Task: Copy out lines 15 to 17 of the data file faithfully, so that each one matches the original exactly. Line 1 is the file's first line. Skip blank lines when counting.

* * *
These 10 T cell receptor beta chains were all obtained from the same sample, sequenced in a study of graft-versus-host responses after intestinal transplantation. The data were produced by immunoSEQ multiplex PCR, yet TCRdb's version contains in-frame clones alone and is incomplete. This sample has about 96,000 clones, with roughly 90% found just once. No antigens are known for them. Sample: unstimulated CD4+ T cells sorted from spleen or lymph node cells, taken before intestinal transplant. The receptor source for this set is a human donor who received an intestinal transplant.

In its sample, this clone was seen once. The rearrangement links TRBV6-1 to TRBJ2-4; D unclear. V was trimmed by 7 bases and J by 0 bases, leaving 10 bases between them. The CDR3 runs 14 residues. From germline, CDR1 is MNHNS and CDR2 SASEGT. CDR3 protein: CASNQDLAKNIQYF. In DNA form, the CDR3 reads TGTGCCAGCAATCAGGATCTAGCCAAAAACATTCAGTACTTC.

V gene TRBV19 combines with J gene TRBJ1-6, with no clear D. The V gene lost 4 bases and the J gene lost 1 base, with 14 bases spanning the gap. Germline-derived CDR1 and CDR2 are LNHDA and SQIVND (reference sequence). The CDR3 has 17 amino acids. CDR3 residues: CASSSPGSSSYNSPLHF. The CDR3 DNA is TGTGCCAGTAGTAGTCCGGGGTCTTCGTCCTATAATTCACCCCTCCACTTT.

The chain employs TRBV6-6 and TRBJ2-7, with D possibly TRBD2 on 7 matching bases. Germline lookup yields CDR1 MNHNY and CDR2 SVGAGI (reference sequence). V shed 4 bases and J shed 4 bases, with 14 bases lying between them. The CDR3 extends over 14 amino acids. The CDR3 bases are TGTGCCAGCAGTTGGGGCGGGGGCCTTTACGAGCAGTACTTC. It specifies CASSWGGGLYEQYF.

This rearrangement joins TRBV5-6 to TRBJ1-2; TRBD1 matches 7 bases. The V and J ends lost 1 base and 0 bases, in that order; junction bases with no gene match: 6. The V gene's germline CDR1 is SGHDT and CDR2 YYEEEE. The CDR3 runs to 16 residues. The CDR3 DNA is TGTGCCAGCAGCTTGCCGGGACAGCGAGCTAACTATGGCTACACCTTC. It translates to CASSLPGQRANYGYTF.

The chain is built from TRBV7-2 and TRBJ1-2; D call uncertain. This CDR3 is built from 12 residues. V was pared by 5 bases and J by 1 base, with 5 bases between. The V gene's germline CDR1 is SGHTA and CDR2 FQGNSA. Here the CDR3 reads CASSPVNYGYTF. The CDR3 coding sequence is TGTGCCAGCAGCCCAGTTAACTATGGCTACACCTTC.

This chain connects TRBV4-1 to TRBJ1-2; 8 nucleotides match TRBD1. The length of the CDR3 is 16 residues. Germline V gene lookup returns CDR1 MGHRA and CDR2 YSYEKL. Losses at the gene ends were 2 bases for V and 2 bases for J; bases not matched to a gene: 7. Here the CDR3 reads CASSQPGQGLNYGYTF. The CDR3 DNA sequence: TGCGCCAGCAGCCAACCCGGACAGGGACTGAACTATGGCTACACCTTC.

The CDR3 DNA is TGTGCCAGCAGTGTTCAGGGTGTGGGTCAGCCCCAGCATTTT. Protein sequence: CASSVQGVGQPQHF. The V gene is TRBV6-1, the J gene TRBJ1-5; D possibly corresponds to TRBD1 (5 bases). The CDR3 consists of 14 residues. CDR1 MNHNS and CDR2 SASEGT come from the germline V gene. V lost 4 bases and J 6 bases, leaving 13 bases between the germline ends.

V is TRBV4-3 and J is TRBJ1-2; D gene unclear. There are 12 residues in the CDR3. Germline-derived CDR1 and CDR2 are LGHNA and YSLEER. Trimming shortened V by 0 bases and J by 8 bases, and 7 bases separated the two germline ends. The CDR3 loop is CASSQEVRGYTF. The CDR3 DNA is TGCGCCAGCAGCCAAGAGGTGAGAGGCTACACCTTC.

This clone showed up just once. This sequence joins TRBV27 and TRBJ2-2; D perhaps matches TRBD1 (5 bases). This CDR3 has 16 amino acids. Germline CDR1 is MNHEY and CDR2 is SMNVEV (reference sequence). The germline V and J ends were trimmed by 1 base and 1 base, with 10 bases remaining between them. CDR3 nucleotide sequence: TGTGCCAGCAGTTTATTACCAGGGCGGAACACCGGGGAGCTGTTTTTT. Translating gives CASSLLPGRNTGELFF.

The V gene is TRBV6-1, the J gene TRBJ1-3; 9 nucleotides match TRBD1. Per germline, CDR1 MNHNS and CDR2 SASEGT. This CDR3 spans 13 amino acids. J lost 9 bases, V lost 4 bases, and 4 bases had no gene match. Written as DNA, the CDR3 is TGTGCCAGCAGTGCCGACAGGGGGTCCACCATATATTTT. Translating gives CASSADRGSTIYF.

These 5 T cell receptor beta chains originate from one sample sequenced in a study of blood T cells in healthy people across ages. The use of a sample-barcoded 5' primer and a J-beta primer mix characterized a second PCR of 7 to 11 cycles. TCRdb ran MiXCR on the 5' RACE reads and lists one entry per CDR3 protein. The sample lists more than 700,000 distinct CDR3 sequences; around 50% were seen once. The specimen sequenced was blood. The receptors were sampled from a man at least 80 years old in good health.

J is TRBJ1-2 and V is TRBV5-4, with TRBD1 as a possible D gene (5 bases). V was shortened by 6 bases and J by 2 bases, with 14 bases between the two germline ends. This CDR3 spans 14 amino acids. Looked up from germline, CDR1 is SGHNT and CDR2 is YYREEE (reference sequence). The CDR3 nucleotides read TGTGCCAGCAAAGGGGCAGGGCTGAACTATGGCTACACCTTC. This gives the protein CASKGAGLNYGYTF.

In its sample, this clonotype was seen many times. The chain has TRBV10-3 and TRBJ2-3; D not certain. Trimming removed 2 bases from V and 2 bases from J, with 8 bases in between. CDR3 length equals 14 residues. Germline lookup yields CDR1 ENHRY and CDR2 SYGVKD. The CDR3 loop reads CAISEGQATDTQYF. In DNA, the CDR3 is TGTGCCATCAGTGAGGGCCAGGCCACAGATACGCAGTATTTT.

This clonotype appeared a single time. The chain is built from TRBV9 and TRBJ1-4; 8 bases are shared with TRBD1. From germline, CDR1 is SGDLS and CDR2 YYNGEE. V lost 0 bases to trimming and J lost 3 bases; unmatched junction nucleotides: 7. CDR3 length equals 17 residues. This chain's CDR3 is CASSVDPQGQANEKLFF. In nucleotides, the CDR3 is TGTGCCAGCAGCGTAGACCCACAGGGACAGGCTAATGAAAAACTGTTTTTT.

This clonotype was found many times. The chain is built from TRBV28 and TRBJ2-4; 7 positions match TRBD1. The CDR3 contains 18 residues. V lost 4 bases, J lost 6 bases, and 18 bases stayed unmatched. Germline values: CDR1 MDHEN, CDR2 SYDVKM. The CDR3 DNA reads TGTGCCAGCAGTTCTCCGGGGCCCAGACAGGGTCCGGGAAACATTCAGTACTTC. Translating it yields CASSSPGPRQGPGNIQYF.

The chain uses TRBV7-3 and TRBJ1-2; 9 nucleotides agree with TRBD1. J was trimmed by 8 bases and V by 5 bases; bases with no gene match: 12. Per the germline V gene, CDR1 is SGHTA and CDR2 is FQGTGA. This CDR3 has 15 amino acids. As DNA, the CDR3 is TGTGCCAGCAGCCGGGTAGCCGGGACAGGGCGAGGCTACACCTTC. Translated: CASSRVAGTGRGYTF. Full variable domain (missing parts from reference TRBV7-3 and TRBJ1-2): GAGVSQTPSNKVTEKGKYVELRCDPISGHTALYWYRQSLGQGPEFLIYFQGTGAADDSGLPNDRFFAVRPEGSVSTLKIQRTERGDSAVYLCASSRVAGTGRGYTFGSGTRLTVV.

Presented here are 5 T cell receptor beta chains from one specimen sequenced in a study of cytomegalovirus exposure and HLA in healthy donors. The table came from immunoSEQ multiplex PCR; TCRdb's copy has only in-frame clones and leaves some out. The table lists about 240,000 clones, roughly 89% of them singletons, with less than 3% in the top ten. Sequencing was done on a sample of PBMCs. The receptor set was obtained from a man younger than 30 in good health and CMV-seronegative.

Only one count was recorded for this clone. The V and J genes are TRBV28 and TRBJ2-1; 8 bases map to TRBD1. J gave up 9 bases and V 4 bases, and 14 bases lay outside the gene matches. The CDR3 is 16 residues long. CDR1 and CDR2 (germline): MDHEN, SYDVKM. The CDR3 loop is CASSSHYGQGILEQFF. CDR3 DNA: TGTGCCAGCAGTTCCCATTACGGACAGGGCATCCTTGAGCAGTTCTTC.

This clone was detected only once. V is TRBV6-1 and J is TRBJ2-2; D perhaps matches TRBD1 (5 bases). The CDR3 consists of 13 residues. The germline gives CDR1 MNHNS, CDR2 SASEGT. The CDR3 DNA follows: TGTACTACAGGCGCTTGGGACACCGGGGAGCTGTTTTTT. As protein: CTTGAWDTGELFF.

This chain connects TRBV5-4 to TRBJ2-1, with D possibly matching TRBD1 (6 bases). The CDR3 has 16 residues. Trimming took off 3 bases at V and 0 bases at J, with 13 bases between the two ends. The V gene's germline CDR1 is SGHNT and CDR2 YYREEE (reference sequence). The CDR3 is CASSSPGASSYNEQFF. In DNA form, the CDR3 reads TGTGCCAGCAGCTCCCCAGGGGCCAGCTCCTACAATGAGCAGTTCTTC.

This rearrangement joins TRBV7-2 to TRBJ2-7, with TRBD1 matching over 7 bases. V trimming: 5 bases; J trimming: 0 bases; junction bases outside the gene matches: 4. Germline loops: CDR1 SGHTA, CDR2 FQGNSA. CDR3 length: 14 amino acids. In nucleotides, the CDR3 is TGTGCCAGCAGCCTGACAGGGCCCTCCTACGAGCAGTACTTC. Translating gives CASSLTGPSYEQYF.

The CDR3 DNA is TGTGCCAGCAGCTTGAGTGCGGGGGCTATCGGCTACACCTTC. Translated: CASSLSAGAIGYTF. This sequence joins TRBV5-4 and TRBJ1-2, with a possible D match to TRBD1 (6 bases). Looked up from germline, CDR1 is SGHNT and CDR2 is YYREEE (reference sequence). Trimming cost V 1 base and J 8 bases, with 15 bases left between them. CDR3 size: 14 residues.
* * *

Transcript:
This clonotype appeared a single time. The chain is built from TRBV9 and TRBJ1-4; 8 bases are shared with TRBD1. From germline, CDR1 is SGDLS and CDR2 YYNGEE. V lost 0 bases to trimming and J lost 3 bases; unmatched junction nucleotides: 7. CDR3 length equals 17 residues. This chain's CDR3 is CASSVDPQGQANEKLFF. In nucleotides, the CDR3 is TGTGCCAGCAGCGTAGACCCACAGGGACAGGCTAATGAAAAACTGTTTTTT.

This clonotype was found many times. The chain is built from TRBV28 and TRBJ2-4; 7 positions match TRBD1. The CDR3 contains 18 residues. V lost 4 bases, J lost 6 bases, and 18 bases stayed unmatched. Germline values: CDR1 MDHEN, CDR2 SYDVKM. The CDR3 DNA reads TGTGCCAGCAGTTCTCCGGGGCCCAGACAGGGTCCGGGAAACATTCAGTACTTC. Translating it yields CASSSPGPRQGPGNIQYF.

The chain uses TRBV7-3 and TRBJ1-2; 9 nucleotides agree with TRBD1. J was trimmed by 8 bases and V by 5 bases; bases with no gene match: 12. Per the germline V gene, CDR1 is SGHTA and CDR2 is FQGTGA. This CDR3 has 15 amino acids. As DNA, the CDR3 is TGTGCCAGCAGCCGGGTAGCCGGGACAGGGCGAGGCTACACCTTC. Translated: CASSRVAGTGRGYTF. Full variable domain (missing parts from reference TRBV7-3 and TRBJ1-2): GAGVSQTPSNKVTEKGKYVELRCDPISGHTALYWYRQSLGQGPEFLIYFQGTGAADDSGLPNDRFFAVRPEGSVSTLKIQRTERGDSAVYLCASSRVAGTGRGYTFGSGTRLTVV.